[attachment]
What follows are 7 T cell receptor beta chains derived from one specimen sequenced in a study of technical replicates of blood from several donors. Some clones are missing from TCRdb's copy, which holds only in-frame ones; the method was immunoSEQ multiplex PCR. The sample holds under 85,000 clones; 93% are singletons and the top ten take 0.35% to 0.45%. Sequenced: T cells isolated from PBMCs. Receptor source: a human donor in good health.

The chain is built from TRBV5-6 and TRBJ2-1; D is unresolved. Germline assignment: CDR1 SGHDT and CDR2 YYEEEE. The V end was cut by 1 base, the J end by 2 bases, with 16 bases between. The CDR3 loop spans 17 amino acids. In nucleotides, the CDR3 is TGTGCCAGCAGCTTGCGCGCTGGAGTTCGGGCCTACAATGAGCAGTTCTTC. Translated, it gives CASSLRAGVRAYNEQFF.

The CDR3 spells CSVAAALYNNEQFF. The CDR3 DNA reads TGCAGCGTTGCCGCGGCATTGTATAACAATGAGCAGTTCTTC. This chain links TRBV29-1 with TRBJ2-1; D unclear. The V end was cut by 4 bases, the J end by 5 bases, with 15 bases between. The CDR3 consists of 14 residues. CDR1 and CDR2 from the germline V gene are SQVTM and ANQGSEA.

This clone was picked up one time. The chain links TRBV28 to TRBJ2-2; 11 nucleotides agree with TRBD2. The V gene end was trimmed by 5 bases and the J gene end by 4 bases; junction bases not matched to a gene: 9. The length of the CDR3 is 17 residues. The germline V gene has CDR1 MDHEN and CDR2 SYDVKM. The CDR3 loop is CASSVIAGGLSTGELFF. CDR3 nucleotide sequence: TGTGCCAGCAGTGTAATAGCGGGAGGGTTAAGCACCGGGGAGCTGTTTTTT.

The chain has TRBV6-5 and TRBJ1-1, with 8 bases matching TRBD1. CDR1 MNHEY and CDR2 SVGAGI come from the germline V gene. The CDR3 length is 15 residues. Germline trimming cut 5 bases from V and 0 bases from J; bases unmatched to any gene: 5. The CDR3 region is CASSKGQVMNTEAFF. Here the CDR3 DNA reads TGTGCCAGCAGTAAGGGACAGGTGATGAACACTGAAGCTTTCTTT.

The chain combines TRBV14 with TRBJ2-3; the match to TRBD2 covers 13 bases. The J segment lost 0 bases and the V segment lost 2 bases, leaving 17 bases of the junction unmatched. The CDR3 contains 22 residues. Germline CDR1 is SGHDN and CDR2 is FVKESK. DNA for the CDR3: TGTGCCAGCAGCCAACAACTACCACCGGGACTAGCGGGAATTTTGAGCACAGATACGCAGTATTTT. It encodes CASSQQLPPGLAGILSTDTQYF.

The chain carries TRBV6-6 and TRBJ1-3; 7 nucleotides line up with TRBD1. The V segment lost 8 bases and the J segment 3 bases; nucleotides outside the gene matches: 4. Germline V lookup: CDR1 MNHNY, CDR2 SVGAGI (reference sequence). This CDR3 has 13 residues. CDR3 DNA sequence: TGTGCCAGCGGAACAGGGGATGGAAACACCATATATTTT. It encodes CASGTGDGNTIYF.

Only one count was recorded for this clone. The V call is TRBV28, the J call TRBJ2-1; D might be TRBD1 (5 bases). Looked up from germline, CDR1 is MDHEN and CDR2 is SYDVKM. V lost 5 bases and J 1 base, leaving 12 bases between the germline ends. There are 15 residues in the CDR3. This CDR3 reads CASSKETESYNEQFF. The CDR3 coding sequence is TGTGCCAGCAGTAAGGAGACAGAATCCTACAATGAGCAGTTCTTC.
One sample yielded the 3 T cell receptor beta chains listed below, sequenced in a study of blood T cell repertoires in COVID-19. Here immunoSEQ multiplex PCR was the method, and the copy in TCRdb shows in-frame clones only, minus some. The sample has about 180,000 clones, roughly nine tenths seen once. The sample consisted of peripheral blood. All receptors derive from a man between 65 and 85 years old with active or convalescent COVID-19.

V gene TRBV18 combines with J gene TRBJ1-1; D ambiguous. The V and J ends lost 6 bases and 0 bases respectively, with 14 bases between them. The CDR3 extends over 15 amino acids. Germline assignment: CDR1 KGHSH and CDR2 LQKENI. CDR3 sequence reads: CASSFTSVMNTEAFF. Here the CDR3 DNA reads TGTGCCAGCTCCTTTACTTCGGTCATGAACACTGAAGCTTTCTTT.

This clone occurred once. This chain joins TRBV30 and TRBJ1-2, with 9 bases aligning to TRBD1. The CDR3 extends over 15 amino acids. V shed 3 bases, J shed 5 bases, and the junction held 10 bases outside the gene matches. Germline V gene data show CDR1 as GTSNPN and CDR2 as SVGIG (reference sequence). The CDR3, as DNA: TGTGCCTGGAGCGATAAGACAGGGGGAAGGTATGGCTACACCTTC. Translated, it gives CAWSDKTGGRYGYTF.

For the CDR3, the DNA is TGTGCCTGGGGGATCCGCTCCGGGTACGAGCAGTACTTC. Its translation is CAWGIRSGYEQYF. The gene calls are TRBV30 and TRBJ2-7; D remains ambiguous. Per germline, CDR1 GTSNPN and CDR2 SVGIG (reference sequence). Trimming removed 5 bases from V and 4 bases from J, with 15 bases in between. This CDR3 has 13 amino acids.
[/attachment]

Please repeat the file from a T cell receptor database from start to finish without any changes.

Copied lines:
What follows are 7 T cell receptor beta chains derived from one specimen sequenced in a study of technical replicates of blood from several donors. Some clones are missing from TCRdb's copy, which holds only in-frame ones; the method was immunoSEQ multiplex PCR. The sample holds under 85,000 clones; 93% are singletons and the top ten take 0.35% to 0.45%. Sequenced: T cells isolated from PBMCs. Receptor source: a human donor in good health.

The chain is built from TRBV5-6 and TRBJ2-1; D is unresolved. Germline assignment: CDR1 SGHDT and CDR2 YYEEEE. The V end was cut by 1 base, the J end by 2 bases, with 16 bases between. The CDR3 loop spans 17 amino acids. In nucleotides, the CDR3 is TGTGCCAGCAGCTTGCGCGCTGGAGTTCGGGCCTACAATGAGCAGTTCTTC. Translated, it gives CASSLRAGVRAYNEQFF.

The CDR3 spells CSVAAALYNNEQFF. The CDR3 DNA reads TGCAGCGTTGCCGCGGCATTGTATAACAATGAGCAGTTCTTC. This chain links TRBV29-1 with TRBJ2-1; D unclear. The V end was cut by 4 bases, the J end by 5 bases, with 15 bases between. The CDR3 consists of 14 residues. CDR1 and CDR2 from the germline V gene are SQVTM and ANQGSEA.

This clone was picked up one time. The chain links TRBV28 to TRBJ2-2; 11 nucleotides agree with TRBD2. The V gene end was trimmed by 5 bases and the J gene end by 4 bases; junction bases not matched to a gene: 9. The length of the CDR3 is 17 residues. The germline V gene has CDR1 MDHEN and CDR2 SYDVKM. The CDR3 loop is CASSVIAGGLSTGELFF. CDR3 nucleotide sequence: TGTGCCAGCAGTGTAATAGCGGGAGGGTTAAGCACCGGGGAGCTGTTTTTT.

The chain has TRBV6-5 and TRBJ1-1, with 8 bases matching TRBD1. CDR1 MNHEY and CDR2 SVGAGI come from the germline V gene. The CDR3 length is 15 residues. Germline trimming cut 5 bases from V and 0 bases from J; bases unmatched to any gene: 5. The CDR3 region is CASSKGQVMNTEAFF. Here the CDR3 DNA reads TGTGCCAGCAGTAAGGGACAGGTGATGAACACTGAAGCTTTCTTT.

The chain combines TRBV14 with TRBJ2-3; the match to TRBD2 covers 13 bases. The J segment lost 0 bases and the V segment lost 2 bases, leaving 17 bases of the junction unmatched. The CDR3 contains 22 residues. Germline CDR1 is SGHDN and CDR2 is FVKESK. DNA for the CDR3: TGTGCCAGCAGCCAACAACTACCACCGGGACTAGCGGGAATTTTGAGCACAGATACGCAGTATTTT. It encodes CASSQQLPPGLAGILSTDTQYF.

The chain carries TRBV6-6 and TRBJ1-3; 7 nucleotides line up with TRBD1. The V segment lost 8 bases and the J segment 3 bases; nucleotides outside the gene matches: 4. Germline V lookup: CDR1 MNHNY, CDR2 SVGAGI (reference sequence). This CDR3 has 13 residues. CDR3 DNA sequence: TGTGCCAGCGGAACAGGGGATGGAAACACCATATATTTT. It encodes CASGTGDGNTIYF.

Only one count was recorded for this clone. The V call is TRBV28, the J call TRBJ2-1; D might be TRBD1 (5 bases). Looked up from germline, CDR1 is MDHEN and CDR2 is SYDVKM. V lost 5 bases and J 1 base, leaving 12 bases between the germline ends. There are 15 residues in the CDR3. This CDR3 reads CASSKETESYNEQFF. The CDR3 coding sequence is TGTGCCAGCAGTAAGGAGACAGAATCCTACAATGAGCAGTTCTTC.
One sample yielded the 3 T cell receptor beta chains listed below, sequenced in a study of blood T cell repertoires in COVID-19. Here immunoSEQ multiplex PCR was the method, and the copy in TCRdb shows in-frame clones only, minus some. The sample has about 180,000 clones, roughly nine tenths seen once. The sample consisted of peripheral blood. All receptors derive from a man between 65 and 85 years old with active or convalescent COVID-19.

V gene TRBV18 combines with J gene TRBJ1-1; D ambiguous. The V and J ends lost 6 bases and 0 bases respectively, with 14 bases between them. The CDR3 extends over 15 amino acids. Germline assignment: CDR1 KGHSH and CDR2 LQKENI. CDR3 sequence reads: CASSFTSVMNTEAFF. Here the CDR3 DNA reads TGTGCCAGCTCCTTTACTTCGGTCATGAACACTGAAGCTTTCTTT.

This clone occurred once. This chain joins TRBV30 and TRBJ1-2, with 9 bases aligning to TRBD1. The CDR3 extends over 15 amino acids. V shed 3 bases, J shed 5 bases, and the junction held 10 bases outside the gene matches. Germline V gene data show CDR1 as GTSNPN and CDR2 as SVGIG (reference sequence). The CDR3, as DNA: TGTGCCTGGAGCGATAAGACAGGGGGAAGGTATGGCTACACCTTC. Translated, it gives CAWSDKTGGRYGYTF.

For the CDR3, the DNA is TGTGCCTGGGGGATCCGCTCCGGGTACGAGCAGTACTTC. Its translation is CAWGIRSGYEQYF. The gene calls are TRBV30 and TRBJ2-7; D remains ambiguous. Per germline, CDR1 GTSNPN and CDR2 SVGIG (reference sequence). Trimming removed 5 bases from V and 4 bases from J, with 15 bases in between. This CDR3 has 13 amino acids.